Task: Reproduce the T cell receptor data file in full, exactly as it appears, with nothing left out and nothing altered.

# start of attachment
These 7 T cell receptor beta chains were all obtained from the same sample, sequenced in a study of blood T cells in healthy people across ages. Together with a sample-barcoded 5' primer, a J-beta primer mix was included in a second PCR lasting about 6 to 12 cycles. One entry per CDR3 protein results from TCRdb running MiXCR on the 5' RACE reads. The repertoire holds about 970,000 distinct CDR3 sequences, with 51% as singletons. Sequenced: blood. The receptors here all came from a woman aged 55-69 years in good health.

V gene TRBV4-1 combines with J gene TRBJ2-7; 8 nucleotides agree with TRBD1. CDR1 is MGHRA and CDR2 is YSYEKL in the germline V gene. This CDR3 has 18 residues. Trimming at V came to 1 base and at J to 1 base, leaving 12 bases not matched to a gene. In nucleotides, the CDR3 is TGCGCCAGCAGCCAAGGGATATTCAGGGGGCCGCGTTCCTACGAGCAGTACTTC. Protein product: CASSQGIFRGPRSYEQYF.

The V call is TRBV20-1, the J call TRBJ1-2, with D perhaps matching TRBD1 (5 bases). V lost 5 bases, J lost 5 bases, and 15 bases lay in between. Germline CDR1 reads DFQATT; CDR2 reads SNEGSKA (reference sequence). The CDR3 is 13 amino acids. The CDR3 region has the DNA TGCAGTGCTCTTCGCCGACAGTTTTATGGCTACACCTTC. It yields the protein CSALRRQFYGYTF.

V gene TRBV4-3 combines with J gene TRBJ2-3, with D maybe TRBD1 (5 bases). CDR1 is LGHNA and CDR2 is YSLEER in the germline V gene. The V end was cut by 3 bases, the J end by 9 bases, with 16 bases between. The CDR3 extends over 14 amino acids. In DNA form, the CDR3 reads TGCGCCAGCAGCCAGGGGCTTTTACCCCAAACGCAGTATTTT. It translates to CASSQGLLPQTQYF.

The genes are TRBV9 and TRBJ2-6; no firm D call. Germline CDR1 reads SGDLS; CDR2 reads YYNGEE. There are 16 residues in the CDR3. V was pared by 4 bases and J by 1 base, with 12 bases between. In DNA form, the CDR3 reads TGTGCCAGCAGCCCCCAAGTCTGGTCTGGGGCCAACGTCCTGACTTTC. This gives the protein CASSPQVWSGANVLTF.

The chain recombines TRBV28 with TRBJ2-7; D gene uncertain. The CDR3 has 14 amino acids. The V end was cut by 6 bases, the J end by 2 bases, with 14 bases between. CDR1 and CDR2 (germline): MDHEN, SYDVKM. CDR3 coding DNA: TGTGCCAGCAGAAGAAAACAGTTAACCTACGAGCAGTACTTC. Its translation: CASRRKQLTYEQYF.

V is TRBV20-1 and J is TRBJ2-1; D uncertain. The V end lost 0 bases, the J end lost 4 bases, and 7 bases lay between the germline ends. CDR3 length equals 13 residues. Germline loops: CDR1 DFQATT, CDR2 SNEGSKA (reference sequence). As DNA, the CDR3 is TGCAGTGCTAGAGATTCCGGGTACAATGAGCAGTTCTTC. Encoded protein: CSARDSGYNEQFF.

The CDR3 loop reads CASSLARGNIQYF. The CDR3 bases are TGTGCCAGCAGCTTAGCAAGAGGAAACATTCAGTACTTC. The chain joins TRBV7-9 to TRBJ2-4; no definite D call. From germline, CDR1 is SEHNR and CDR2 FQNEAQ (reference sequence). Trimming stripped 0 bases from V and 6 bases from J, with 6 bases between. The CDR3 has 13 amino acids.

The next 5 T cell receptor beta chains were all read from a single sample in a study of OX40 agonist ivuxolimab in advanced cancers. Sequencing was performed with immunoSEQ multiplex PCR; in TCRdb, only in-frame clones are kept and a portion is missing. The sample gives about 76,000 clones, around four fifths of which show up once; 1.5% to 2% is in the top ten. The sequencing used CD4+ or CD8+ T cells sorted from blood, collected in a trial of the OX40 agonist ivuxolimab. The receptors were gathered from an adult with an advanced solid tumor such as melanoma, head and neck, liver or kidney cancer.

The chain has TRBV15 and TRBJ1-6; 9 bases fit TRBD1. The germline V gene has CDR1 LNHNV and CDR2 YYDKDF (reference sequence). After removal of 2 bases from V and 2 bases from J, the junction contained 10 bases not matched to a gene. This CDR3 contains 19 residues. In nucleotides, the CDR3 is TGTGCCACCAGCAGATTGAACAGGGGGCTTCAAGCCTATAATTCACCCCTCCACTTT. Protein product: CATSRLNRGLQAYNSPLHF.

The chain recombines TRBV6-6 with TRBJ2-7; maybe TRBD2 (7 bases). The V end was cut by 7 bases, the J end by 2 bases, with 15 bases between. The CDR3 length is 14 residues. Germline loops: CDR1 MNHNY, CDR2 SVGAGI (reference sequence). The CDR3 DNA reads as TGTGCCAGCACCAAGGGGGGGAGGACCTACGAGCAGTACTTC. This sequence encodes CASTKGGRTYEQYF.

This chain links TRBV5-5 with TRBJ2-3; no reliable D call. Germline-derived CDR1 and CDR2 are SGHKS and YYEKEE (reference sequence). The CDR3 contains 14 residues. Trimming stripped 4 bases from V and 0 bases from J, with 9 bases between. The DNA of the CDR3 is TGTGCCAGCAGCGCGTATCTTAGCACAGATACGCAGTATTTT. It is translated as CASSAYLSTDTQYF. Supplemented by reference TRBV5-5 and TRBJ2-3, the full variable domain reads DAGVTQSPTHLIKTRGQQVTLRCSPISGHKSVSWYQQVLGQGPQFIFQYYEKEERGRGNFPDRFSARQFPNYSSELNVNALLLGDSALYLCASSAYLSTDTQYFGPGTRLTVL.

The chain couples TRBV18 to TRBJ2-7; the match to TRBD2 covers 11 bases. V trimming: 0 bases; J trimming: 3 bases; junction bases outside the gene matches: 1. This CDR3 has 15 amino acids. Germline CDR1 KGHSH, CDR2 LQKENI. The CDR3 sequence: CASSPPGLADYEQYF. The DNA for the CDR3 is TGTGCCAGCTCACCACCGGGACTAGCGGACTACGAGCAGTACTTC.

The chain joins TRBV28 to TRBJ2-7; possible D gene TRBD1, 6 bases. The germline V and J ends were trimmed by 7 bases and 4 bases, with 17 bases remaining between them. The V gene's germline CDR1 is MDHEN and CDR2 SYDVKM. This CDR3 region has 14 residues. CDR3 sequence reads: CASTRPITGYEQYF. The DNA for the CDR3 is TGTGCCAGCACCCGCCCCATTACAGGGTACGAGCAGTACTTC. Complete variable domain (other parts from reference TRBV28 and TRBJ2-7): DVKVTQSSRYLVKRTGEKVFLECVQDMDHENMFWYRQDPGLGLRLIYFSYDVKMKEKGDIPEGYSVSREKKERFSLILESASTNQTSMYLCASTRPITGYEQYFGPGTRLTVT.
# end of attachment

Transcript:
These 7 T cell receptor beta chains were all obtained from the same sample, sequenced in a study of blood T cells in healthy people across ages. Together with a sample-barcoded 5' primer, a J-beta primer mix was included in a second PCR lasting about 6 to 12 cycles. One entry per CDR3 protein results from TCRdb running MiXCR on the 5' RACE reads. The repertoire holds about 970,000 distinct CDR3 sequences, with 51% as singletons. Sequenced: blood. The receptors here all came from a woman aged 55-69 years in good health.

V gene TRBV4-1 combines with J gene TRBJ2-7; 8 nucleotides agree with TRBD1. CDR1 is MGHRA and CDR2 is YSYEKL in the germline V gene. This CDR3 has 18 residues. Trimming at V came to 1 base and at J to 1 base, leaving 12 bases not matched to a gene. In nucleotides, the CDR3 is TGCGCCAGCAGCCAAGGGATATTCAGGGGGCCGCGTTCCTACGAGCAGTACTTC. Protein product: CASSQGIFRGPRSYEQYF.

The V call is TRBV20-1, the J call TRBJ1-2, with D perhaps matching TRBD1 (5 bases). V lost 5 bases, J lost 5 bases, and 15 bases lay in between. Germline CDR1 reads DFQATT; CDR2 reads SNEGSKA (reference sequence). The CDR3 is 13 amino acids. The CDR3 region has the DNA TGCAGTGCTCTTCGCCGACAGTTTTATGGCTACACCTTC. It yields the protein CSALRRQFYGYTF.

V gene TRBV4-3 combines with J gene TRBJ2-3, with D maybe TRBD1 (5 bases). CDR1 is LGHNA and CDR2 is YSLEER in the germline V gene. The V end was cut by 3 bases, the J end by 9 bases, with 16 bases between. The CDR3 extends over 14 amino acids. In DNA form, the CDR3 reads TGCGCCAGCAGCCAGGGGCTTTTACCCCAAACGCAGTATTTT. It translates to CASSQGLLPQTQYF.

The genes are TRBV9 and TRBJ2-6; no firm D call. Germline CDR1 reads SGDLS; CDR2 reads YYNGEE. There are 16 residues in the CDR3. V was pared by 4 bases and J by 1 base, with 12 bases between. In DNA form, the CDR3 reads TGTGCCAGCAGCCCCCAAGTCTGGTCTGGGGCCAACGTCCTGACTTTC. This gives the protein CASSPQVWSGANVLTF.

The chain recombines TRBV28 with TRBJ2-7; D gene uncertain. The CDR3 has 14 amino acids. The V end was cut by 6 bases, the J end by 2 bases, with 14 bases between. CDR1 and CDR2 (germline): MDHEN, SYDVKM. CDR3 coding DNA: TGTGCCAGCAGAAGAAAACAGTTAACCTACGAGCAGTACTTC. Its translation: CASRRKQLTYEQYF.

V is TRBV20-1 and J is TRBJ2-1; D uncertain. The V end lost 0 bases, the J end lost 4 bases, and 7 bases lay between the germline ends. CDR3 length equals 13 residues. Germline loops: CDR1 DFQATT, CDR2 SNEGSKA (reference sequence). As DNA, the CDR3 is TGCAGTGCTAGAGATTCCGGGTACAATGAGCAGTTCTTC. Encoded protein: CSARDSGYNEQFF.

The CDR3 loop reads CASSLARGNIQYF. The CDR3 bases are TGTGCCAGCAGCTTAGCAAGAGGAAACATTCAGTACTTC. The chain joins TRBV7-9 to TRBJ2-4; no definite D call. From germline, CDR1 is SEHNR and CDR2 FQNEAQ (reference sequence). Trimming stripped 0 bases from V and 6 bases from J, with 6 bases between. The CDR3 has 13 amino acids.

The next 5 T cell receptor beta chains were all read from a single sample in a study of OX40 agonist ivuxolimab in advanced cancers. Sequencing was performed with immunoSEQ multiplex PCR; in TCRdb, only in-frame clones are kept and a portion is missing. The sample gives about 76,000 clones, around four fifths of which show up once; 1.5% to 2% is in the top ten. The sequencing used CD4+ or CD8+ T cells sorted from blood, collected in a trial of the OX40 agonist ivuxolimab. The receptors were gathered from an adult with an advanced solid tumor such as melanoma, head and neck, liver or kidney cancer.

The chain has TRBV15 and TRBJ1-6; 9 bases fit TRBD1. The germline V gene has CDR1 LNHNV and CDR2 YYDKDF (reference sequence). After removal of 2 bases from V and 2 bases from J, the junction contained 10 bases not matched to a gene. This CDR3 contains 19 residues. In nucleotides, the CDR3 is TGTGCCACCAGCAGATTGAACAGGGGGCTTCAAGCCTATAATTCACCCCTCCACTTT. Protein product: CATSRLNRGLQAYNSPLHF.

The chain recombines TRBV6-6 with TRBJ2-7; maybe TRBD2 (7 bases). The V end was cut by 7 bases, the J end by 2 bases, with 15 bases between. The CDR3 length is 14 residues. Germline loops: CDR1 MNHNY, CDR2 SVGAGI (reference sequence). The CDR3 DNA reads as TGTGCCAGCACCAAGGGGGGGAGGACCTACGAGCAGTACTTC. This sequence encodes CASTKGGRTYEQYF.

This chain links TRBV5-5 with TRBJ2-3; no reliable D call. Germline-derived CDR1 and CDR2 are SGHKS and YYEKEE (reference sequence). The CDR3 contains 14 residues. Trimming stripped 4 bases from V and 0 bases from J, with 9 bases between. The DNA of the CDR3 is TGTGCCAGCAGCGCGTATCTTAGCACAGATACGCAGTATTTT. It is translated as CASSAYLSTDTQYF. Supplemented by reference TRBV5-5 and TRBJ2-3, the full variable domain reads DAGVTQSPTHLIKTRGQQVTLRCSPISGHKSVSWYQQVLGQGPQFIFQYYEKEERGRGNFPDRFSARQFPNYSSELNVNALLLGDSALYLCASSAYLSTDTQYFGPGTRLTVL.

The chain couples TRBV18 to TRBJ2-7; the match to TRBD2 covers 11 bases. V trimming: 0 bases; J trimming: 3 bases; junction bases outside the gene matches: 1. This CDR3 has 15 amino acids. Germline CDR1 KGHSH, CDR2 LQKENI. The CDR3 sequence: CASSPPGLADYEQYF. The DNA for the CDR3 is TGTGCCAGCTCACCACCGGGACTAGCGGACTACGAGCAGTACTTC.

The chain joins TRBV28 to TRBJ2-7; possible D gene TRBD1, 6 bases. The germline V and J ends were trimmed by 7 bases and 4 bases, with 17 bases remaining between them. The V gene's germline CDR1 is MDHEN and CDR2 SYDVKM. This CDR3 region has 14 residues. CDR3 sequence reads: CASTRPITGYEQYF. The DNA for the CDR3 is TGTGCCAGCACCCGCCCCATTACAGGGTACGAGCAGTACTTC. Complete variable domain (other parts from reference TRBV28 and TRBJ2-7): DVKVTQSSRYLVKRTGEKVFLECVQDMDHENMFWYRQDPGLGLRLIYFSYDVKMKEKGDIPEGYSVSREKKERFSLILESASTNQTSMYLCASTRPITGYEQYFGPGTRLTVT.